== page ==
Insurance woes remain post-Katrina priority problem - WALB.com, Albany News, Weather, Sports

Insurance woes remain post-Katrina priority problem

Posted: Updated:
  • More WALB News10 HeadlinesMore News HeadlinesMore>>

  • Albany teen seriously injured by hit & run driver

    Albany teen seriously injured by hit & run driver

    Tuesday, July 29 2014 4:02 AM EDT2014-07-29 08:02:54 GMT
    Albany Police searching for hit and run driver.More >>
    Albany Police searching for hit and run driver.More >>
  • Albany teen seriously injured by hit & run driver

    Albany teen seriously injured by hit & run driver

    Tuesday, July 29 2014 4:00 AM EDT2014-07-29 08:00:52 GMT
    Albany Police searching for hit and run driver.More >>
    Albany Police searching for hit and run driver.More >>
  • Worth Co. hosts open house

    Worth Co. hosts open house

    Monday, July 28 2014 11:24 PM EDT2014-07-29 03:24:37 GMT
    It's already back to school time for some south Georgia students. Classes start tomorrow in Worth County.On Monday afternoon, all the schools held open houses for parents and students.At Worth County elementary, families got to met the teachers and get acquainted with the school.The Principal says the staff is ready, and parents told us they appreciated the open house."We are just going to keep going strong with things that we have done in the past, we had a very successful school year last y...More >>
    It's already back to school time for some south Georgia students. Classes start tomorrow in Worth County.On Monday afternoon, all the schools held open houses for parents and students.At Worth County elementary, families got to met the teachers and get acquainted with the school.The Principal says the staff is ready, and parents told us they appreciated the open house."We are just going to keep going strong with things that we have done in the past, we had a very successful school year last y...More >>
BAY ST. LOUIS, MS (WLOX) -

By Steve Phillips – bio | email

BAY ST. LOUIS, MS (WLOX) - Five years after Katrina, the lack of affordable insurance remains the biggest problem slowing our recovery.

Participants in an economic conference in Hancock County heard that message Friday from an insurance executive and from Congressman Gene Taylor, who's made the fight for affordable insurance a priority issue.

Congressman Taylor is passionate about the issue because he speaks from experience.  Katrina destroyed his home in Bay St. Louis. His insurance company claimed it was water, not wind, and the congressman was forced to file suit to recover damages.

He's pushed hard for a national "all perils" insurance program, to no avail, and is still fighting to add wind coverage to the national flood insurance program.

"By and large, the only thing you can say about the insurance industry after the storm is, they screwed everybody equally," Congressman Taylor told the group, "And I do mean that."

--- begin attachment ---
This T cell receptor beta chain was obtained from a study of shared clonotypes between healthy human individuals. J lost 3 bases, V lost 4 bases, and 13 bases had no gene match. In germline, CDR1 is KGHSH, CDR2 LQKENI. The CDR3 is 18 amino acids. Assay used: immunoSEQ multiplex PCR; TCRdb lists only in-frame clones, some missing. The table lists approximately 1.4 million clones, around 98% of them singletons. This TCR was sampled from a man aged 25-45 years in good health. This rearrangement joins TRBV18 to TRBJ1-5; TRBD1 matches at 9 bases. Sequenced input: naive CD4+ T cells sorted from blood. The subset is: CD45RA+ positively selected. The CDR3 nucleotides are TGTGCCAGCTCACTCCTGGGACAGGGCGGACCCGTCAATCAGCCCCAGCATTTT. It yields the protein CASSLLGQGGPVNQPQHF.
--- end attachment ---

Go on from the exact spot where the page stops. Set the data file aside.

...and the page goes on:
The congressman minces no words when pushing for insurance reform. He said insurance companies got together after Katrina and generally agreed to blame water over wind for Katrina damages, thus limiting their liability.

"When they didn't pay, number one, people are forced to go to court. In my case, it was almost two years from the day of the storm that I got paid. The day we were supposed to go to trial, the insurance company finally got very generous and paid," said Taylor.

Convincing his colleagues in Congress to go along with the idea of adding wind coverage to the flood program is an uphill battle to say the least. He faces opposition from a powerful insurance lobby and from some in his own political party, including the administration.

"By and large it's going to be a party line vote. And unfortunately, when the administration says "we're not for it" there's going to be a bunch of Democrats that won't vote for it. We need the administration to change their tune."

Insurance executive Dave Treutel Jr. said the insurance problem is a significant one. He's a member of the group that oversees the state's wind pool coverage.

"We're trying to attract new companies. We've seen some new companies that have come in. We're starting to see a little bit of positive things, but it still hasn't affected the rates to the extent that it's helped the local economy," Treutel told participants.

Compounding the insurance dilemma:  The oil crisis.

Home owners already weary with high premium costs didn't need another reason to reconsider rebuilding.

"Do people want to come back and build again, the ones who've waited this long?  And we were seeing an upward trend. The numbers were positive up until April. But we've seen a stutter step right now, due in part to the BP issue. Are we going to regain that?  We hope so," said Treutel.

Copyright 2010 WLOX. All rights reserved.